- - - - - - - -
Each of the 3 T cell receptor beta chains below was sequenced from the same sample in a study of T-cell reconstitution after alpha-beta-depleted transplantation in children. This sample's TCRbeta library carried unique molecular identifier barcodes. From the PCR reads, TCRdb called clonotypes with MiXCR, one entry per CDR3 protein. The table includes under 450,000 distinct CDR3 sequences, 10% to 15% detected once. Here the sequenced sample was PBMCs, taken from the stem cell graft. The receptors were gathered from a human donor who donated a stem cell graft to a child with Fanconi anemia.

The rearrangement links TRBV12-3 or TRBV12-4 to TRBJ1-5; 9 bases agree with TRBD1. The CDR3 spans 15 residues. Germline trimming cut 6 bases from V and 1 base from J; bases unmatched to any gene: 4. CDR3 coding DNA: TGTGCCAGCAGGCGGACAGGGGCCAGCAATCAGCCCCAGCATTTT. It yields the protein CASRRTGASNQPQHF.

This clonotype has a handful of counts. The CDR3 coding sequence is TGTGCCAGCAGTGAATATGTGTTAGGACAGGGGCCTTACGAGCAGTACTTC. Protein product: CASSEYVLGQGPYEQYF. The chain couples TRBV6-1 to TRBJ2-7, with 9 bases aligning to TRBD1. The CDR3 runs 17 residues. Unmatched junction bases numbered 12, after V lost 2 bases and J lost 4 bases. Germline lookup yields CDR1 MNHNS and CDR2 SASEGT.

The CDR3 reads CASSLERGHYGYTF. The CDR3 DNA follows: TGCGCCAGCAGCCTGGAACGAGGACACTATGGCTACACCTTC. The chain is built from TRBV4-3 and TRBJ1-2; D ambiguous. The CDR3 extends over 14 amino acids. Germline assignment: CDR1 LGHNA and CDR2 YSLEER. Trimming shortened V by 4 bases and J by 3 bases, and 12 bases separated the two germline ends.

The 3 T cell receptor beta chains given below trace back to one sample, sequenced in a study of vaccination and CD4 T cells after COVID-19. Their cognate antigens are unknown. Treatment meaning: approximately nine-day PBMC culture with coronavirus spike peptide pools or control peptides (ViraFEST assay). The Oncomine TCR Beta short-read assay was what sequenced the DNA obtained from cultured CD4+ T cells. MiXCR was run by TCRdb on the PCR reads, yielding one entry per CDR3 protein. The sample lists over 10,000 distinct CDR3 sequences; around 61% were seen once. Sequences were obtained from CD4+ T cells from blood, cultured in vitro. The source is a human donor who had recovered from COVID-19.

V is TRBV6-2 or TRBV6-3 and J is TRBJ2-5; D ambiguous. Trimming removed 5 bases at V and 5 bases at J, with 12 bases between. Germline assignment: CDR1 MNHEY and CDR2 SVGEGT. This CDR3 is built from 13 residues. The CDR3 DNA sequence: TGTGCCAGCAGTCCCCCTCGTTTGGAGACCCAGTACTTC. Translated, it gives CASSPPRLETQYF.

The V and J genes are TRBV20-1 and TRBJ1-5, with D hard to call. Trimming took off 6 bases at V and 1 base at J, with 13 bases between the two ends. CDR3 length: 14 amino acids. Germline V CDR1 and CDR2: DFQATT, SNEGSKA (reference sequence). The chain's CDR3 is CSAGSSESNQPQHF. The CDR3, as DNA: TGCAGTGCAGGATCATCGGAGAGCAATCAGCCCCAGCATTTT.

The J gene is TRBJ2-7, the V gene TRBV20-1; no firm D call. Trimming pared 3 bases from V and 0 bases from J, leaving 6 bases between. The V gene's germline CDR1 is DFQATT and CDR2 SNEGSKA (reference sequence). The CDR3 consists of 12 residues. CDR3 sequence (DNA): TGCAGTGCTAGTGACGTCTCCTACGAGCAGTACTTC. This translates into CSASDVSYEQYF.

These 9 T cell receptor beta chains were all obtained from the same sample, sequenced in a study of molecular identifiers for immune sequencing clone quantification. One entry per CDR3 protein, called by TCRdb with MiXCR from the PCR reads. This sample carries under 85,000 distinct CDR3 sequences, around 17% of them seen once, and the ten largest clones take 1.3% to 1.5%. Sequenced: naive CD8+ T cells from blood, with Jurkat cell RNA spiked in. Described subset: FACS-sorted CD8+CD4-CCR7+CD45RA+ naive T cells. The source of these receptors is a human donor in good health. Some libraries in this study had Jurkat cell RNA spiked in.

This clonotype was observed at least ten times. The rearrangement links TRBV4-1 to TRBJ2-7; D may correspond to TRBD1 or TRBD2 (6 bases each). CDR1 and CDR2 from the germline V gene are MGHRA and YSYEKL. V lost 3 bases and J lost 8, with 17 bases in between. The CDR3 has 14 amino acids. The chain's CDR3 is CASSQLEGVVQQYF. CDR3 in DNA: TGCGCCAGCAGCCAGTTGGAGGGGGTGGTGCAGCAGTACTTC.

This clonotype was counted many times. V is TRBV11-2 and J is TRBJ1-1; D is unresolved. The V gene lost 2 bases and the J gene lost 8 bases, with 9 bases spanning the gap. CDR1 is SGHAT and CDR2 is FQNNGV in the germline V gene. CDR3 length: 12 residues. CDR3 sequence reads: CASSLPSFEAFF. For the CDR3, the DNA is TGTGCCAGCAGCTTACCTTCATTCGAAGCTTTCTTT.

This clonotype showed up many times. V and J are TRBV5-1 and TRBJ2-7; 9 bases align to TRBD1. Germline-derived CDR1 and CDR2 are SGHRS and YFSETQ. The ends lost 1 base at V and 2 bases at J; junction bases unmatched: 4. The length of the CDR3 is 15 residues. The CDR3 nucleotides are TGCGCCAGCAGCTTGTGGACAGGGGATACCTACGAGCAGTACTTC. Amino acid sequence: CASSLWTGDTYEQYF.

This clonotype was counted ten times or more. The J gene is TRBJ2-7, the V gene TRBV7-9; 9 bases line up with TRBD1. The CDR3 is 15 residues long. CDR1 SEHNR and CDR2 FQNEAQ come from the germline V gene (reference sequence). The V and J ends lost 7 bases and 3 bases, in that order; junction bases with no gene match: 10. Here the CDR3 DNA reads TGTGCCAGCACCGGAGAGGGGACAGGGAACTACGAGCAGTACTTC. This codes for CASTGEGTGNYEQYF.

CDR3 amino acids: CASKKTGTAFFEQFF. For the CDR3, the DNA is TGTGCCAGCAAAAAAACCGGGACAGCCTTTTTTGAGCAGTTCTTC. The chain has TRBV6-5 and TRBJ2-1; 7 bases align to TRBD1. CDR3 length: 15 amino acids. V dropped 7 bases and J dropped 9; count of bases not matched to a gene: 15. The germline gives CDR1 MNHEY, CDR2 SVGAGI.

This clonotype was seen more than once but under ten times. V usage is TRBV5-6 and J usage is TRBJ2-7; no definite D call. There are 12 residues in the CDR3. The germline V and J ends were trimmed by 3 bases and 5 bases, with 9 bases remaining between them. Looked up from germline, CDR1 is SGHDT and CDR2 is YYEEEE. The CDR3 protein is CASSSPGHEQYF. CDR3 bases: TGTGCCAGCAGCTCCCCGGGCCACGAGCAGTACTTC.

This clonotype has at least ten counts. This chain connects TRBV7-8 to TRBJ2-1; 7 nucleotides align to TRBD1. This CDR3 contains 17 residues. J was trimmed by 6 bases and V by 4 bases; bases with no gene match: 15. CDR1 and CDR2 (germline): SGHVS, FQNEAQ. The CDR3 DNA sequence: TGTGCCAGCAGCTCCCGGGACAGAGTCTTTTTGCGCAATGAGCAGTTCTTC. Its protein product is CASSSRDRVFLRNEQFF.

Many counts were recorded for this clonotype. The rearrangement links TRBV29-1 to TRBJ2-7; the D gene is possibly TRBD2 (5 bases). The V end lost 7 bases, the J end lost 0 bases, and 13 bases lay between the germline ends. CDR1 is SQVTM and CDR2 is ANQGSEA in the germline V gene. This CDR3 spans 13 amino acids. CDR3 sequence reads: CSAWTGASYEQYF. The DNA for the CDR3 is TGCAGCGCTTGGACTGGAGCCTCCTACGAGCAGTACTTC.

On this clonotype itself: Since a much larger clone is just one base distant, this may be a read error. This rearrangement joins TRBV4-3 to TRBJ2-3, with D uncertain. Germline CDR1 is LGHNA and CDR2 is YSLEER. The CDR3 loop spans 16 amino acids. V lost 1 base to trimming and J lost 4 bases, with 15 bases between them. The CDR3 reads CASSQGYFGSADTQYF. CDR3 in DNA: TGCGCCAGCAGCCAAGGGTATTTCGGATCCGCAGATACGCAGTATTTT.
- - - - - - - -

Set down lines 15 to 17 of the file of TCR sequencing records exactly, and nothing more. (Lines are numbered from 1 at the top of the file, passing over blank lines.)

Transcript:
This clonotype was seen more than once but under ten times. V usage is TRBV5-6 and J usage is TRBJ2-7; no definite D call. There are 12 residues in the CDR3. The germline V and J ends were trimmed by 3 bases and 5 bases, with 9 bases remaining between them. Looked up from germline, CDR1 is SGHDT and CDR2 is YYEEEE. The CDR3 protein is CASSSPGHEQYF. CDR3 bases: TGTGCCAGCAGCTCCCCGGGCCACGAGCAGTACTTC.

This clonotype has at least ten counts. This chain connects TRBV7-8 to TRBJ2-1; 7 nucleotides align to TRBD1. This CDR3 contains 17 residues. J was trimmed by 6 bases and V by 4 bases; bases with no gene match: 15. CDR1 and CDR2 (germline): SGHVS, FQNEAQ. The CDR3 DNA sequence: TGTGCCAGCAGCTCCCGGGACAGAGTCTTTTTGCGCAATGAGCAGTTCTTC. Its protein product is CASSSRDRVFLRNEQFF.

Many counts were recorded for this clonotype. The rearrangement links TRBV29-1 to TRBJ2-7; the D gene is possibly TRBD2 (5 bases). The V end lost 7 bases, the J end lost 0 bases, and 13 bases lay between the germline ends. CDR1 is SQVTM and CDR2 is ANQGSEA in the germline V gene. This CDR3 spans 13 amino acids. CDR3 sequence reads: CSAWTGASYEQYF. The DNA for the CDR3 is TGCAGCGCTTGGACTGGAGCCTCCTACGAGCAGTACTTC.